Another group of lenders is pleading for leniency from federal regulation.
Community development financial institutions, or CDFIs, focus on low- to moderate-income groups that are typically unbanked or underbanked. While typically small in size, the nation's roughly 1,000 CDFIs, including 122 community development banks, are largely subject to the same rules that govern the entire banking industry.
That could change depending on who makes it to the White House.
Democratic presidential nominee Hillary Clinton introduced a plan last week that would "reduce unnecessary regulations" for small banks and credit unions, while calling for increased support for CDFIs. At the same time, she vowed to be "tough" in defending "the new rules on big Wall Street banks."
Such relief would be welcomed by community development banks. The Community Development Bankers Association sent a letter in late June to Federal Reserve Board Chair Janet Yellen and other high-ranking Fed officials highlighting the trade group's concerns with elements of the Dodd-Frank Act, the Bank Secrecy Act and Basel III.
"We are concerned that many well-intended Dodd-Frank regulatory changes are having [the] unintended consequence of significantly reducing credit availability and access to financial services" in low- to moderate-income communities, wrote Jeannine Jacokes, the association's chief executive. "The effect of regulatory changes [is] to reduce flexibility and increase cost."
BankPlus in Belzoni, Miss., is one of the institutions that is taking issue with existing regulation.
Regulation, while well-intended, has exacerbated problems in low- and moderate-income areas of the country, particularly in rural communities, said Max Yates, a senior executive vice president at BankPlus who works in rural areas. The $2.5 billion-asset BankPlus is the only bank that operates in seven communities, he said.
BankPlus, along with other banks, has taken hits from disclosure-related fees tied to the "Know Before You Owe" rule designed to improve transparency for mortgages. BankPlus has been eating the extra cost of those fees, Yates said.
To be sure, smaller institutions were able to secure some "significantly helpful" exemptions to the ability-to-repay rule, Yates said. That rule requires mortgage originators to "make a good faith, reasonable determination of a consumer's ability to repay" a loan.
Community development banks are also struggling with the Bank Secrecy Act. Regulators have stepped up BSA and anti-money-laundering enforcement in recent years.
"BSA compliance standards are the same for small banks as the largest bank," Jacokes wrote in her letter to Yellen. "More and more banks will not accept or open accounts with [money service businesses]. When this happens, the business can no longer offer the service and consumers are forced to go to expensive check cashing businesses."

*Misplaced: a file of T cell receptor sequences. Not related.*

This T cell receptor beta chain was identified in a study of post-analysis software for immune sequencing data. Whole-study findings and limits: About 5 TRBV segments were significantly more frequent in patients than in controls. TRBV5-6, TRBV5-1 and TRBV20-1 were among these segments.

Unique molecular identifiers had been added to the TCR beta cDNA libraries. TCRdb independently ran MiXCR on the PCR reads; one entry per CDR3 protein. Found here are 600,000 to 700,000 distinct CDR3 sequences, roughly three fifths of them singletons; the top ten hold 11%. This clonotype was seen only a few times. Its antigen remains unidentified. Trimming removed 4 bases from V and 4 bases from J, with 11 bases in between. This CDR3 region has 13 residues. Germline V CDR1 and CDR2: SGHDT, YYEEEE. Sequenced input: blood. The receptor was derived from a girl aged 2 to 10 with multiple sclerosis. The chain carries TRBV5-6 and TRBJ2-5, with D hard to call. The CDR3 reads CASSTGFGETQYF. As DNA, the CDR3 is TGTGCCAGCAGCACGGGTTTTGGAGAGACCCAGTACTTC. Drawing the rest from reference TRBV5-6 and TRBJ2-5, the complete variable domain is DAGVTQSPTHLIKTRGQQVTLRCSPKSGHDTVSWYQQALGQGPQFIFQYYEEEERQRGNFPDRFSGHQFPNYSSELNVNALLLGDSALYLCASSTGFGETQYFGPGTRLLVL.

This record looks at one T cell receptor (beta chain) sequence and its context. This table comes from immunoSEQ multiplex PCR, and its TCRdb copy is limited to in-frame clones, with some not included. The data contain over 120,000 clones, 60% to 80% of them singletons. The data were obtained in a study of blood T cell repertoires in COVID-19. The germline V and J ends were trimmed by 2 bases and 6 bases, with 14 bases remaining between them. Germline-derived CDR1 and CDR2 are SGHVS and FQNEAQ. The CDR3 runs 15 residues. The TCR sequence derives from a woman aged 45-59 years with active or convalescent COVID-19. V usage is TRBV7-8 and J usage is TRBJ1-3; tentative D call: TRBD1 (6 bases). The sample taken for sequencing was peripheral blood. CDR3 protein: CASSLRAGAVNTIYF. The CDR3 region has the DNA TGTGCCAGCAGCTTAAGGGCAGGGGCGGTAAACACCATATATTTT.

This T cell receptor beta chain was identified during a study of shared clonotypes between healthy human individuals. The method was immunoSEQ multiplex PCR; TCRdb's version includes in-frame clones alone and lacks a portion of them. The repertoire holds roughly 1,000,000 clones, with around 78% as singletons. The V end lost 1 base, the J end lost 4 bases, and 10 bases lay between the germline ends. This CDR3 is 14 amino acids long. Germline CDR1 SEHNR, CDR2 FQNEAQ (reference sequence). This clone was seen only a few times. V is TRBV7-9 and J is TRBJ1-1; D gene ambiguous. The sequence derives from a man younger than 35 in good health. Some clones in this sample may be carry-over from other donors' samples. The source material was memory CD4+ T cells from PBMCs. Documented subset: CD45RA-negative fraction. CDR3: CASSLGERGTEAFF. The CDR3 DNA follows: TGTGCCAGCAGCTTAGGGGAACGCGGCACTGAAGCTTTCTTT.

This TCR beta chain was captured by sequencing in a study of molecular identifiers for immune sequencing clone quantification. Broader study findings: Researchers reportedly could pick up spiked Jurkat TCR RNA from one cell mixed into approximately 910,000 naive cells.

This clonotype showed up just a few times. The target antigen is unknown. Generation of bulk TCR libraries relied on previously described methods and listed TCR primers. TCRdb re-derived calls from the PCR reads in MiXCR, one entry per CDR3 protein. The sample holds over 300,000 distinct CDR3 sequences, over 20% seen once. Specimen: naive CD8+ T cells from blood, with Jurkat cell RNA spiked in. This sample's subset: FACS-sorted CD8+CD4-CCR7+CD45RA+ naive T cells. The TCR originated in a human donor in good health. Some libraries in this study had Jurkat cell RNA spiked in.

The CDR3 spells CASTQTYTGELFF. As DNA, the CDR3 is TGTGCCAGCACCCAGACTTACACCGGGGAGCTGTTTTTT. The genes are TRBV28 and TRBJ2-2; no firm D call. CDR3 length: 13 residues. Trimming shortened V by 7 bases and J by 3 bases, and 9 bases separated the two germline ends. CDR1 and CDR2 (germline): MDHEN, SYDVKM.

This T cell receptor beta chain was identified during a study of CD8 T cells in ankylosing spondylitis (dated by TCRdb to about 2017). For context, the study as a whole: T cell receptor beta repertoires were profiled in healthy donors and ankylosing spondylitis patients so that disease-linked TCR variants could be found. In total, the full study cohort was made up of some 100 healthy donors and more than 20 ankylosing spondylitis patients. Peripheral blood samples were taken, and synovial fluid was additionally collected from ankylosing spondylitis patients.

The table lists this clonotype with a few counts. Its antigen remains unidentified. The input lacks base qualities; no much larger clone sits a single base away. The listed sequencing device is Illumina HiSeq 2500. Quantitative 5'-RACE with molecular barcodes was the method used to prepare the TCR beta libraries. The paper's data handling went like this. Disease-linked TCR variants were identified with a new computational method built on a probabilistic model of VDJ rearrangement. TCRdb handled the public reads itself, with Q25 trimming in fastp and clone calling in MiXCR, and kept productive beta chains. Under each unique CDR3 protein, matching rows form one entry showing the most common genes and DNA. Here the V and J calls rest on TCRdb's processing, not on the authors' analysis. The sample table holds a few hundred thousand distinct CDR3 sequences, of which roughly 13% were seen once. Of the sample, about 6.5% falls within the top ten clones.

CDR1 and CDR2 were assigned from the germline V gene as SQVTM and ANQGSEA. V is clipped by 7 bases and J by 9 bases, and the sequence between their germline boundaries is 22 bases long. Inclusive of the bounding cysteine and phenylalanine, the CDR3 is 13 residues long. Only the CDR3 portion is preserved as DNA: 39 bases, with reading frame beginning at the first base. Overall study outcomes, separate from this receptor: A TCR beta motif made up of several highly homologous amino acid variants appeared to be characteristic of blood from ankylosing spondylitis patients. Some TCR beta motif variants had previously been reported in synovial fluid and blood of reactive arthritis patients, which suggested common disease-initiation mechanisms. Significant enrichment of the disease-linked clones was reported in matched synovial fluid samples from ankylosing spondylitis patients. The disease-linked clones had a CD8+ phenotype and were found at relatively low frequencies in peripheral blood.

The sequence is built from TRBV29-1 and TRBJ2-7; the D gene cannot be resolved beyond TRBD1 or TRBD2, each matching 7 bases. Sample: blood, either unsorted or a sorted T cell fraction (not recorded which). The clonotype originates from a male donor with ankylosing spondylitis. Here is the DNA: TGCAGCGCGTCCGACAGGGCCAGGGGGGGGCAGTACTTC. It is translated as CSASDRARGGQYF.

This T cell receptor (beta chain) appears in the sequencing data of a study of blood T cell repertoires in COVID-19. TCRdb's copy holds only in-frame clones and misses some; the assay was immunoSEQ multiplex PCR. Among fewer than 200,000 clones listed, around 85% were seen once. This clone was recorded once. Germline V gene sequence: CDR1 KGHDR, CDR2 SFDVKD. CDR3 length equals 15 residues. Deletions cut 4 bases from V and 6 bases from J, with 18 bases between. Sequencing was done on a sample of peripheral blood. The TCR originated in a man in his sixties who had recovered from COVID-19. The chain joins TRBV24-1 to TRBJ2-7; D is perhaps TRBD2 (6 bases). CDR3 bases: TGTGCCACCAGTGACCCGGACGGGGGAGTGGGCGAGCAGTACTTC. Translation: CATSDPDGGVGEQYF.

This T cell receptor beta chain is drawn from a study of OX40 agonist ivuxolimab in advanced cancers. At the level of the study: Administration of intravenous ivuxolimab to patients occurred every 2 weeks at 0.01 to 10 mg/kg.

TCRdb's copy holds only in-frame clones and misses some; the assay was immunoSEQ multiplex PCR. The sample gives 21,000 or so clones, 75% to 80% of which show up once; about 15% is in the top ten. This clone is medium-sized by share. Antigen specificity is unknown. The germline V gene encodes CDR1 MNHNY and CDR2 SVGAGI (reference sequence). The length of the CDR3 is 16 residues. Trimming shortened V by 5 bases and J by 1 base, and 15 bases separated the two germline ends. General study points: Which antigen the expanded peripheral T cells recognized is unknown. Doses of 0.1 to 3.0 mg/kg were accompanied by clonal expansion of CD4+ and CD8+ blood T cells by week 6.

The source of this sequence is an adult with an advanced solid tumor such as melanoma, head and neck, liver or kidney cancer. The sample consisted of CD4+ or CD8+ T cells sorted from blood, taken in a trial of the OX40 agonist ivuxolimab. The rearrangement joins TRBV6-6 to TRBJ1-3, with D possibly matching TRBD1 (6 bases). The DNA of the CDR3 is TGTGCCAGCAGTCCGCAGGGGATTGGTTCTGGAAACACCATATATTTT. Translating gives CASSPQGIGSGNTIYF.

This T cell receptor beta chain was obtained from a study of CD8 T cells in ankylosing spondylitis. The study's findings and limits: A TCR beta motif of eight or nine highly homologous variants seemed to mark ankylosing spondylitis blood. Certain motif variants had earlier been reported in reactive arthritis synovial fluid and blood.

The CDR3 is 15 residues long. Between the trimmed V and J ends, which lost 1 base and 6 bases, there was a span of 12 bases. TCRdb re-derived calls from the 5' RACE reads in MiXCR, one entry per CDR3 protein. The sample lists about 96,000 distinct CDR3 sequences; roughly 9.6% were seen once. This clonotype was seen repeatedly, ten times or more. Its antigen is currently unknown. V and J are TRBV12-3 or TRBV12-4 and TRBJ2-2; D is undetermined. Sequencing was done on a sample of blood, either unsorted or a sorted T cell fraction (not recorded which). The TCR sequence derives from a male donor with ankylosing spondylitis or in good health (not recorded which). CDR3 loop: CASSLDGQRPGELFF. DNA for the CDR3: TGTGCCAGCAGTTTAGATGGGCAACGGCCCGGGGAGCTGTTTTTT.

High standards for money-services businesses are concerning to Rebecca Humphries, a senior vice president and senior loan officer at Neighborhood National Bank in San Diego. The $55 million-asset bank, which has been working with those businesses since 2001 to help customers access financial services, is seeing more regulatory scrutiny, she said.
"Because we bank them and they're a niche of ours, the regulatory scrutiny [tied to BSA] … is even more heightened," added Humphries, who also serves on the board of the Community Development Bankers Association. "With the heightened scrutiny and the high cost of regulatory compliance, a lot of banks are exiting."
With that in mind, bankers with ties to CDFIs want more regulatory carve-outs.
"We would like to push for more exemptions that make sense for community banks," said Darrin Williams, chief executive of Southern Bancorp, the holding company for a number of CDFIs, including one in Arkansas.
The company, which was founded in 1986, was a pet project of the Clintons, who wanted an institution to support in an "economically depressed" rural area in much the same way that Shore Bank was serving the South Side of Chicago, Williams said. Hillary Clinton served on Southern's board.
Southern now has 42 branches and $1.1 billion in assets.
"I think their vision is being realized," Williams said.
Increasing the number of community development banks was one of Bill Clinton's campaign promises when he ran for president in 1992. "That came from the Arkansas experience," Jacokes said.
While the Clintons' interest in community development banks spans three decades, it remains to be seen whether Hillary Clinton, if elected president, will be able to follow through on her plan to boost support for those institutions.
Any support would be embraced by CDFIs.
"We believe that some modest modifications could make a significant difference in the economic well-being" of low- and moderate-income communities "across the nation," Jacokes wrote in her letter to Yellen.